At the end of the chain

All my life I’ve been at the end of any gossip chain: the last to know who likes who, who hates who, who’s getting married, divorced, promoted, or fired.

When I was 22, everyone in the tiny nonprofit where I worked took a pay cut. What I didn’t know was that everyone but me negotiated back at least a bit of their cut. When I finally found out, five years later, the response from my friend: “we thought you knew; we thought you were doing the same thing.”

When I was 30, at a different job, I had to ask when S and K were suddenly absent after a dramatic confrontation between them. They were on administrative leave; there was some sort of big mediation thing going on. “I thought you knew.”

So now at 41 I’m grateful to be in a situation where the people I’m closest to don’t assume that I know. But when I hear about missing stair situations, I think of myself in earlier years: always the last to know so many things.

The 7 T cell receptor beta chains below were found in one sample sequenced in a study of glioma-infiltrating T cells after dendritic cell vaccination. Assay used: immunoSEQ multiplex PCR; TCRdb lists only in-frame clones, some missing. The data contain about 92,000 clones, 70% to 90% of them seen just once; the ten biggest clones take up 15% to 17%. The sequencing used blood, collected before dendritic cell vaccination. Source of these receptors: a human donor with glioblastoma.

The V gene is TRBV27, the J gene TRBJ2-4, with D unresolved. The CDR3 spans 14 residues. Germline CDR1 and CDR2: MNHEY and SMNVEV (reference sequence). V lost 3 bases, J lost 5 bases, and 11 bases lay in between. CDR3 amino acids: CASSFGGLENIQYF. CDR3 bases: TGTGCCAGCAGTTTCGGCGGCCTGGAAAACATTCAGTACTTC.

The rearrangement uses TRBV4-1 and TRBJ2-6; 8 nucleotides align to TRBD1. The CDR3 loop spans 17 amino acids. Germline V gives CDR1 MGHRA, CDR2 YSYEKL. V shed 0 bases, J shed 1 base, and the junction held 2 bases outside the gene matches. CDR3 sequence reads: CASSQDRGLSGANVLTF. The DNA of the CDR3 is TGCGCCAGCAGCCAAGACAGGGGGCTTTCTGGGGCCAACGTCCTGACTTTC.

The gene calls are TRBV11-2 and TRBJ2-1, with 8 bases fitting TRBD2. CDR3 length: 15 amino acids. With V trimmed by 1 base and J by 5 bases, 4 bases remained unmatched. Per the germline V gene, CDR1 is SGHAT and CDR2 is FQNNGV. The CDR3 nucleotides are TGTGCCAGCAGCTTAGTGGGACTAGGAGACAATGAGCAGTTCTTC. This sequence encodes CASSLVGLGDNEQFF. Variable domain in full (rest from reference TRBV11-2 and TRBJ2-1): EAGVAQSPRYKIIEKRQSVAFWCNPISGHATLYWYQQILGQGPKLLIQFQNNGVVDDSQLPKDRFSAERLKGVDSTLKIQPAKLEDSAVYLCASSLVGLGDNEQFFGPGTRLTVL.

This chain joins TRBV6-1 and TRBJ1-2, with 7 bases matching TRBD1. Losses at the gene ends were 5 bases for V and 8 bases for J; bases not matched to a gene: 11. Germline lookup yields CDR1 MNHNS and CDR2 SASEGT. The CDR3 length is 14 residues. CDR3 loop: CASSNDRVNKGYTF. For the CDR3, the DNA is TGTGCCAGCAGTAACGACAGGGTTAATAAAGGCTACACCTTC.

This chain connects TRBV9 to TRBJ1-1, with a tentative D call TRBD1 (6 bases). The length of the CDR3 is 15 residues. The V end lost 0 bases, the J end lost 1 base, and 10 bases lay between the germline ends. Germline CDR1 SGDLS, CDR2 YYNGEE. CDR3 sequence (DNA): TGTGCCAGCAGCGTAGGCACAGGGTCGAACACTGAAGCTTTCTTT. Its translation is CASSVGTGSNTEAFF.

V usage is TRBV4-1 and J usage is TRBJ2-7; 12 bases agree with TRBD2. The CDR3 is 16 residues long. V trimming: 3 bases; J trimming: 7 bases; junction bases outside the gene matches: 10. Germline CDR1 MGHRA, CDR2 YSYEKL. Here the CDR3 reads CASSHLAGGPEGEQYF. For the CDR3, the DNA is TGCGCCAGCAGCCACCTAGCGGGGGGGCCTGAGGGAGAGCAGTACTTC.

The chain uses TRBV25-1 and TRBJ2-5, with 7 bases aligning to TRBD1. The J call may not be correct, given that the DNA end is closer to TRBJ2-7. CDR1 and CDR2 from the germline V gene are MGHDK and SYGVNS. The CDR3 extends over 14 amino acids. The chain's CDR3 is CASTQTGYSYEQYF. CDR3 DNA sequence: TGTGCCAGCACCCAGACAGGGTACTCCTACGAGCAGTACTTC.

“That guy, he’s a creeper, everybody knows.” I figure I’m probably finally too old now to be much of a target, but there’s somebody else like me out there. Everybody assumes she knows. She doesn’t know.

I don’t know what you should do. It’s complicated, obviously. What I wish others had done for me was to check and make sure that I knew.

Whatever you do, don’t leave her out there to find out on her own.

Author: Elaine Nelson

Elaine Nelson was directionless with an English degree in the late 90s and then: GODDAMN INTERNET. In her current gig, she wrangles content and content management systems, but her last job was Webmaster, so she's dabbled in all sorts of web work. She's an editor at The Interconnected, previously published in The Pastry Box, and once had a poem published in an anthology of GenX writing, when that was the big new thing.